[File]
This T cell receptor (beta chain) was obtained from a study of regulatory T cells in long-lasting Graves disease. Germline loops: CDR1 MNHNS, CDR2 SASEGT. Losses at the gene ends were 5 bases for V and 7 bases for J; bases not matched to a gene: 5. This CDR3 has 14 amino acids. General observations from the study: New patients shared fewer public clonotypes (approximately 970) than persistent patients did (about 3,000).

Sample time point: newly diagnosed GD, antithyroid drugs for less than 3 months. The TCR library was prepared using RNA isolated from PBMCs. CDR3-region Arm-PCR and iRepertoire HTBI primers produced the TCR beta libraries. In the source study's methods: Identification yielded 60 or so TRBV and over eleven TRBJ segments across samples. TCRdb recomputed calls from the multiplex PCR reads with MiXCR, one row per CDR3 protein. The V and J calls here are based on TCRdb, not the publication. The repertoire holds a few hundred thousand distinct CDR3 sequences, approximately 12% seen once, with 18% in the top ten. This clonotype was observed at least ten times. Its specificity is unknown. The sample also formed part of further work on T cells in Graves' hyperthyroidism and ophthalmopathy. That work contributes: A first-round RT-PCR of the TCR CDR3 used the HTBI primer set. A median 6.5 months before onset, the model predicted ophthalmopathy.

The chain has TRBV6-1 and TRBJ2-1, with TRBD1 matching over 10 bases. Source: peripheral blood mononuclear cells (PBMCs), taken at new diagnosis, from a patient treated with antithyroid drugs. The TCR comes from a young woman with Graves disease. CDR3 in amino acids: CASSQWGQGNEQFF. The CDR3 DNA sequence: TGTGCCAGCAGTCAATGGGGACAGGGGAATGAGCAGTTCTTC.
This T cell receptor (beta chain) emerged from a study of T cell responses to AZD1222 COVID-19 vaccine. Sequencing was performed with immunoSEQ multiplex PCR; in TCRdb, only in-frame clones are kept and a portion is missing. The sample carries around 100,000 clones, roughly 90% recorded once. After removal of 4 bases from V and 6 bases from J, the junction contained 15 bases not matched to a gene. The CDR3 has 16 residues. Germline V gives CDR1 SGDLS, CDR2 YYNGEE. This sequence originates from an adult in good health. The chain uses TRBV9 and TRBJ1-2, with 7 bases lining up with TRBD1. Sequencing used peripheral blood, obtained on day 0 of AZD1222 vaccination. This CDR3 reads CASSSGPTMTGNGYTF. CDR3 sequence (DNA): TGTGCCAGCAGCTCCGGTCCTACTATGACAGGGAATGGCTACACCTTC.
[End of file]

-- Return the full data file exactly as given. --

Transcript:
This T cell receptor (beta chain) was obtained from a study of regulatory T cells in long-lasting Graves disease. Germline loops: CDR1 MNHNS, CDR2 SASEGT. Losses at the gene ends were 5 bases for V and 7 bases for J; bases not matched to a gene: 5. This CDR3 has 14 amino acids. General observations from the study: New patients shared fewer public clonotypes (approximately 970) than persistent patients did (about 3,000).

Sample time point: newly diagnosed GD, antithyroid drugs for less than 3 months. The TCR library was prepared using RNA isolated from PBMCs. CDR3-region Arm-PCR and iRepertoire HTBI primers produced the TCR beta libraries. In the source study's methods: Identification yielded 60 or so TRBV and over eleven TRBJ segments across samples. TCRdb recomputed calls from the multiplex PCR reads with MiXCR, one row per CDR3 protein. The V and J calls here are based on TCRdb, not the publication. The repertoire holds a few hundred thousand distinct CDR3 sequences, approximately 12% seen once, with 18% in the top ten. This clonotype was observed at least ten times. Its specificity is unknown. The sample also formed part of further work on T cells in Graves' hyperthyroidism and ophthalmopathy. That work contributes: A first-round RT-PCR of the TCR CDR3 used the HTBI primer set. A median 6.5 months before onset, the model predicted ophthalmopathy.

The chain has TRBV6-1 and TRBJ2-1, with TRBD1 matching over 10 bases. Source: peripheral blood mononuclear cells (PBMCs), taken at new diagnosis, from a patient treated with antithyroid drugs. The TCR comes from a young woman with Graves disease. CDR3 in amino acids: CASSQWGQGNEQFF. The CDR3 DNA sequence: TGTGCCAGCAGTCAATGGGGACAGGGGAATGAGCAGTTCTTC.
This T cell receptor (beta chain) emerged from a study of T cell responses to AZD1222 COVID-19 vaccine. Sequencing was performed with immunoSEQ multiplex PCR; in TCRdb, only in-frame clones are kept and a portion is missing. The sample carries around 100,000 clones, roughly 90% recorded once. After removal of 4 bases from V and 6 bases from J, the junction contained 15 bases not matched to a gene. The CDR3 has 16 residues. Germline V gives CDR1 SGDLS, CDR2 YYNGEE. This sequence originates from an adult in good health. The chain uses TRBV9 and TRBJ1-2, with 7 bases lining up with TRBD1. Sequencing used peripheral blood, obtained on day 0 of AZD1222 vaccination. This CDR3 reads CASSSGPTMTGNGYTF. CDR3 sequence (DNA): TGTGCCAGCAGCTCCGGTCCTACTATGACAGGGAATGGCTACACCTTC.